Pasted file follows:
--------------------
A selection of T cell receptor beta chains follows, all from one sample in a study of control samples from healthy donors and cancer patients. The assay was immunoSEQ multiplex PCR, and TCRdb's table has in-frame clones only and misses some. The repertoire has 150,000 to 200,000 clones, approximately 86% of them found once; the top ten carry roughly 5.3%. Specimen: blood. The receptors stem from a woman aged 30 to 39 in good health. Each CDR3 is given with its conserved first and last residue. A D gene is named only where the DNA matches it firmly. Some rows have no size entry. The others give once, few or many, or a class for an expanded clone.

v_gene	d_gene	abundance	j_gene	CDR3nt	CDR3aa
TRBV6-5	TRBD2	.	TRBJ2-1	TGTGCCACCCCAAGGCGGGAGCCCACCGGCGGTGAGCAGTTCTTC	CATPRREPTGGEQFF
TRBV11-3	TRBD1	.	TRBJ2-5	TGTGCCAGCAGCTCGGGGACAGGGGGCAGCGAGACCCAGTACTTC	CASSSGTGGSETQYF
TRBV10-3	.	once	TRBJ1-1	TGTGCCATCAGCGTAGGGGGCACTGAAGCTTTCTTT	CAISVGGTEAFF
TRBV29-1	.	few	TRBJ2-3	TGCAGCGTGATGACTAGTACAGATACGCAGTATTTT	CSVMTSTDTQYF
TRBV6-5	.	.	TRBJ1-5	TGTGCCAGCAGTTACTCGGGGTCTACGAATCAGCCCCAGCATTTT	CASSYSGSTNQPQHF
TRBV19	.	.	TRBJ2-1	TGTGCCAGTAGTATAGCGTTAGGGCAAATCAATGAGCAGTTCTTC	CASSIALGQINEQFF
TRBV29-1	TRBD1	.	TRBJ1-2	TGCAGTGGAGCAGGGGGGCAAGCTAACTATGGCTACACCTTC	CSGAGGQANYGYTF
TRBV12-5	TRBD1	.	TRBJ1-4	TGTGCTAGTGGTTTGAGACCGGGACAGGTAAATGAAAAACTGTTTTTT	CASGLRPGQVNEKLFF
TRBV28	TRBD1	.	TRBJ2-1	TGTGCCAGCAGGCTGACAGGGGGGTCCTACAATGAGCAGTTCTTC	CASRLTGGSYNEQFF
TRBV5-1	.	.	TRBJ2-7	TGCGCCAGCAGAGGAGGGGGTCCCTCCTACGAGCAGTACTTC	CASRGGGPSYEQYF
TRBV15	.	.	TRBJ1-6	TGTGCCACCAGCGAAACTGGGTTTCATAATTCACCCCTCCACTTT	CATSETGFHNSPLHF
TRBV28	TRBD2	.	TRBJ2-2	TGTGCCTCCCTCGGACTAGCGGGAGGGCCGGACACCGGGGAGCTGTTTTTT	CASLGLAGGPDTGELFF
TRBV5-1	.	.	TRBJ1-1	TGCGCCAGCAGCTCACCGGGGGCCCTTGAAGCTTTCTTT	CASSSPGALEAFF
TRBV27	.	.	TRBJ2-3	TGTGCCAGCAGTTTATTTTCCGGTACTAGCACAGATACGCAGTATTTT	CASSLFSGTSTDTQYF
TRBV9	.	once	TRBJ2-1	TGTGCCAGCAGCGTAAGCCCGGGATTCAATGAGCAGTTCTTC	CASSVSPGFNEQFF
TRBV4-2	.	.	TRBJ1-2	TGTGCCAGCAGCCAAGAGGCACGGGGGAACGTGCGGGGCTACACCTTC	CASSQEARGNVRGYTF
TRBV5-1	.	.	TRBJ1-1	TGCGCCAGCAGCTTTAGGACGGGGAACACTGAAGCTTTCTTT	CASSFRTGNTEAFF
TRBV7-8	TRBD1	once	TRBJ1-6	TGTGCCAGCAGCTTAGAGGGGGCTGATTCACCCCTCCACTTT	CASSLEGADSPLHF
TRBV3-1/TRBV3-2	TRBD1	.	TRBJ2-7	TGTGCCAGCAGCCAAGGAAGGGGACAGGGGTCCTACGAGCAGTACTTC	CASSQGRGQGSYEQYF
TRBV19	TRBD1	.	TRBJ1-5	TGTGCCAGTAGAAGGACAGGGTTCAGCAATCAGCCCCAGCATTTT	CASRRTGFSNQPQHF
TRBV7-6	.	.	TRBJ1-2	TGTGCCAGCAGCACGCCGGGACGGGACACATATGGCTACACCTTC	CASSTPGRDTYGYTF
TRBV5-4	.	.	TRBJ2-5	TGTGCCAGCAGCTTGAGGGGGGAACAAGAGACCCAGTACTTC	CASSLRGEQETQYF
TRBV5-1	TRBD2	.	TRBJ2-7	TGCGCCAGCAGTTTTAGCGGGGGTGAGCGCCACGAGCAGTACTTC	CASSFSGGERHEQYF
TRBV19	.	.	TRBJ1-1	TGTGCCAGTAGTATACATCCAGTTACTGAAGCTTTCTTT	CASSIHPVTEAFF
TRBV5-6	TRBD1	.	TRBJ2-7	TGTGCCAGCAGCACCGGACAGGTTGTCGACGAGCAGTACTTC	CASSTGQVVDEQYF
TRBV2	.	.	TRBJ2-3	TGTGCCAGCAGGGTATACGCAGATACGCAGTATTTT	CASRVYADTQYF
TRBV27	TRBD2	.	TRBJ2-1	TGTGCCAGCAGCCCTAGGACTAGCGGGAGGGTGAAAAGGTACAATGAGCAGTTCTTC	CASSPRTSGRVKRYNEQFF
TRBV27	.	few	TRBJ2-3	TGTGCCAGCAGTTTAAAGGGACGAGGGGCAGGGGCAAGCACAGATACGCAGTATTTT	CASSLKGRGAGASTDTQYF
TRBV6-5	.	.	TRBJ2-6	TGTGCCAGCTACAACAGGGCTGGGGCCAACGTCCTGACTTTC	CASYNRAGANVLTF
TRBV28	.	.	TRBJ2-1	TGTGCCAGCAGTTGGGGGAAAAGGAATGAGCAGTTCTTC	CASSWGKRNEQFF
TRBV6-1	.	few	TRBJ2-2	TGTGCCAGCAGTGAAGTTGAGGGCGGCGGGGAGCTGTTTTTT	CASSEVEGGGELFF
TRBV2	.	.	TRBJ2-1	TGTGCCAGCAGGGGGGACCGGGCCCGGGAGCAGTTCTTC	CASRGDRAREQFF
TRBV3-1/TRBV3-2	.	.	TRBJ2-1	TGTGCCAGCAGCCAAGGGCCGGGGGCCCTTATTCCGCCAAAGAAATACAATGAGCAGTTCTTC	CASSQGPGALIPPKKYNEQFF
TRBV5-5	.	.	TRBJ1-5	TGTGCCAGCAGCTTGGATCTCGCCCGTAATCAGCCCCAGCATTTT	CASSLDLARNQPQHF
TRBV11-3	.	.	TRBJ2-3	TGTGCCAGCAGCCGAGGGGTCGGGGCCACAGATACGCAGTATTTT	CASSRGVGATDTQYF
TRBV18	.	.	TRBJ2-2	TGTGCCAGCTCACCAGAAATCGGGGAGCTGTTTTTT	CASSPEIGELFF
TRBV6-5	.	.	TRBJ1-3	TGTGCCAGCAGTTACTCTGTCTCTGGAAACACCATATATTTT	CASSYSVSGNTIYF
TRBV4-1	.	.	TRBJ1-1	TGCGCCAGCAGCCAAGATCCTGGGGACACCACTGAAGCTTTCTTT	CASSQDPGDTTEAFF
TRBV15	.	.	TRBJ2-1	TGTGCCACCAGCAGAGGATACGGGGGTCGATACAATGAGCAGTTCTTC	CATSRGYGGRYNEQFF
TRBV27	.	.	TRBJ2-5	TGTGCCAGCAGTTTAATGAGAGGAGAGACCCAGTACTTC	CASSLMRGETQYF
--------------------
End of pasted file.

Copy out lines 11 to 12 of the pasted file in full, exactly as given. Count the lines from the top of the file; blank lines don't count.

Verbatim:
TRBV28	TRBD1	.	TRBJ2-1	TGTGCCAGCAGGCTGACAGGGGGGTCCTACAATGAGCAGTTCTTC	CASRLTGGSYNEQFF
TRBV5-1	.	.	TRBJ2-7	TGCGCCAGCAGAGGAGGGGGTCCCTCCTACGAGCAGTACTTC	CASRGGGPSYEQYF